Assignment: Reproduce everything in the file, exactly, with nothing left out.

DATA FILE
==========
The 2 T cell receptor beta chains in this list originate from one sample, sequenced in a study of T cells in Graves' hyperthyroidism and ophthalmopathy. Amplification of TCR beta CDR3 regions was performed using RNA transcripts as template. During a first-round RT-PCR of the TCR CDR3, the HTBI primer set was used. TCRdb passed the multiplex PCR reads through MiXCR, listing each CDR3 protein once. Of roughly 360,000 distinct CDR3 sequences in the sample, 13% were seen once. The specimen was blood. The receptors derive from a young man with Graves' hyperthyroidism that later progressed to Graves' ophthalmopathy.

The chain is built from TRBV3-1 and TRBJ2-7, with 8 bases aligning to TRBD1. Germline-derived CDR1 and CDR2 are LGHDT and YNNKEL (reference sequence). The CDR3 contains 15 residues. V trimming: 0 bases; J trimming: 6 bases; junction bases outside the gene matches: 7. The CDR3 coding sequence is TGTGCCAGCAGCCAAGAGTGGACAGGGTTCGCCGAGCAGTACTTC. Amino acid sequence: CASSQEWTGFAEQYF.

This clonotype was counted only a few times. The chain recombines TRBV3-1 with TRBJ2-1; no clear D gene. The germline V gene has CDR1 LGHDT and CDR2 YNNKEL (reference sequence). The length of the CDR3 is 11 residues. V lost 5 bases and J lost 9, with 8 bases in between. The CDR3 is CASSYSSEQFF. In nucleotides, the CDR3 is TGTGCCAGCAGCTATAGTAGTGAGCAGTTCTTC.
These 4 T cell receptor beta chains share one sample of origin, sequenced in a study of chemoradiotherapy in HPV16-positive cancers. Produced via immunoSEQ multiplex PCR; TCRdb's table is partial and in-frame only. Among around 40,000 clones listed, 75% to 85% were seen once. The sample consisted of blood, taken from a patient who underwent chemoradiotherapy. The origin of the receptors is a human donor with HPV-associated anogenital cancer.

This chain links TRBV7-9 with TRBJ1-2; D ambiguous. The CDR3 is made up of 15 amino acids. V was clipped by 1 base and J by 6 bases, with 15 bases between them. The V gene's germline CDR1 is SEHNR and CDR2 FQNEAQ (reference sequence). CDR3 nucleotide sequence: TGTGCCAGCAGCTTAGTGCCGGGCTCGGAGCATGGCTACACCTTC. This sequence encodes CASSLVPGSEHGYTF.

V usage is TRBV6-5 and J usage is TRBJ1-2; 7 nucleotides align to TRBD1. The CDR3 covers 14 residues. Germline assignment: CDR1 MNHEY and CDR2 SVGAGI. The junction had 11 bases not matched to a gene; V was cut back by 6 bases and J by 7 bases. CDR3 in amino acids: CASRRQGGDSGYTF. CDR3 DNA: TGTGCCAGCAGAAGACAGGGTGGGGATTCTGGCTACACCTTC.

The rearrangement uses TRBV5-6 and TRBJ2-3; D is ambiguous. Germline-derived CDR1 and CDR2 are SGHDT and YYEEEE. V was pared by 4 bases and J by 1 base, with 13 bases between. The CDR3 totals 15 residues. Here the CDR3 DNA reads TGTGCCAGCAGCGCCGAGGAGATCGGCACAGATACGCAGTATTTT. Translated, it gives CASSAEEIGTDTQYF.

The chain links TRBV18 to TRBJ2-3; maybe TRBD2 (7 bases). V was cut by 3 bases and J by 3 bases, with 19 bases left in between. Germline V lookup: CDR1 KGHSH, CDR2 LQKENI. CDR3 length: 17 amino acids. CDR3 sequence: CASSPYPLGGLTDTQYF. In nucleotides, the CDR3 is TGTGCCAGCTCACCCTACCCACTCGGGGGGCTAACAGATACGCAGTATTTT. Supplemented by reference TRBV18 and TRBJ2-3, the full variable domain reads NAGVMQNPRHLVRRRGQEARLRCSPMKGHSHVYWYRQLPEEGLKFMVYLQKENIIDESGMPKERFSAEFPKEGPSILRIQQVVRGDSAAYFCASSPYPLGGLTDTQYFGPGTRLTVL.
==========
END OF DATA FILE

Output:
The 2 T cell receptor beta chains in this list originate from one sample, sequenced in a study of T cells in Graves' hyperthyroidism and ophthalmopathy. Amplification of TCR beta CDR3 regions was performed using RNA transcripts as template. During a first-round RT-PCR of the TCR CDR3, the HTBI primer set was used. TCRdb passed the multiplex PCR reads through MiXCR, listing each CDR3 protein once. Of roughly 360,000 distinct CDR3 sequences in the sample, 13% were seen once. The specimen was blood. The receptors derive from a young man with Graves' hyperthyroidism that later progressed to Graves' ophthalmopathy.

The chain is built from TRBV3-1 and TRBJ2-7, with 8 bases aligning to TRBD1. Germline-derived CDR1 and CDR2 are LGHDT and YNNKEL (reference sequence). The CDR3 contains 15 residues. V trimming: 0 bases; J trimming: 6 bases; junction bases outside the gene matches: 7. The CDR3 coding sequence is TGTGCCAGCAGCCAAGAGTGGACAGGGTTCGCCGAGCAGTACTTC. Amino acid sequence: CASSQEWTGFAEQYF.

This clonotype was counted only a few times. The chain recombines TRBV3-1 with TRBJ2-1; no clear D gene. The germline V gene has CDR1 LGHDT and CDR2 YNNKEL (reference sequence). The length of the CDR3 is 11 residues. V lost 5 bases and J lost 9, with 8 bases in between. The CDR3 is CASSYSSEQFF. In nucleotides, the CDR3 is TGTGCCAGCAGCTATAGTAGTGAGCAGTTCTTC.
These 4 T cell receptor beta chains share one sample of origin, sequenced in a study of chemoradiotherapy in HPV16-positive cancers. Produced via immunoSEQ multiplex PCR; TCRdb's table is partial and in-frame only. Among around 40,000 clones listed, 75% to 85% were seen once. The sample consisted of blood, taken from a patient who underwent chemoradiotherapy. The origin of the receptors is a human donor with HPV-associated anogenital cancer.

This chain links TRBV7-9 with TRBJ1-2; D ambiguous. The CDR3 is made up of 15 amino acids. V was clipped by 1 base and J by 6 bases, with 15 bases between them. The V gene's germline CDR1 is SEHNR and CDR2 FQNEAQ (reference sequence). CDR3 nucleotide sequence: TGTGCCAGCAGCTTAGTGCCGGGCTCGGAGCATGGCTACACCTTC. This sequence encodes CASSLVPGSEHGYTF.

V usage is TRBV6-5 and J usage is TRBJ1-2; 7 nucleotides align to TRBD1. The CDR3 covers 14 residues. Germline assignment: CDR1 MNHEY and CDR2 SVGAGI. The junction had 11 bases not matched to a gene; V was cut back by 6 bases and J by 7 bases. CDR3 in amino acids: CASRRQGGDSGYTF. CDR3 DNA: TGTGCCAGCAGAAGACAGGGTGGGGATTCTGGCTACACCTTC.

The rearrangement uses TRBV5-6 and TRBJ2-3; D is ambiguous. Germline-derived CDR1 and CDR2 are SGHDT and YYEEEE. V was pared by 4 bases and J by 1 base, with 13 bases between. The CDR3 totals 15 residues. Here the CDR3 DNA reads TGTGCCAGCAGCGCCGAGGAGATCGGCACAGATACGCAGTATTTT. Translated, it gives CASSAEEIGTDTQYF.

The chain links TRBV18 to TRBJ2-3; maybe TRBD2 (7 bases). V was cut by 3 bases and J by 3 bases, with 19 bases left in between. Germline V lookup: CDR1 KGHSH, CDR2 LQKENI. CDR3 length: 17 amino acids. CDR3 sequence: CASSPYPLGGLTDTQYF. In nucleotides, the CDR3 is TGTGCCAGCTCACCCTACCCACTCGGGGGGCTAACAGATACGCAGTATTTT. Supplemented by reference TRBV18 and TRBJ2-3, the full variable domain reads NAGVMQNPRHLVRRRGQEARLRCSPMKGHSHVYWYRQLPEEGLKFMVYLQKENIIDESGMPKERFSAEFPKEGPSILRIQQVVRGDSAAYFCASSPYPLGGLTDTQYFGPGTRLTVL.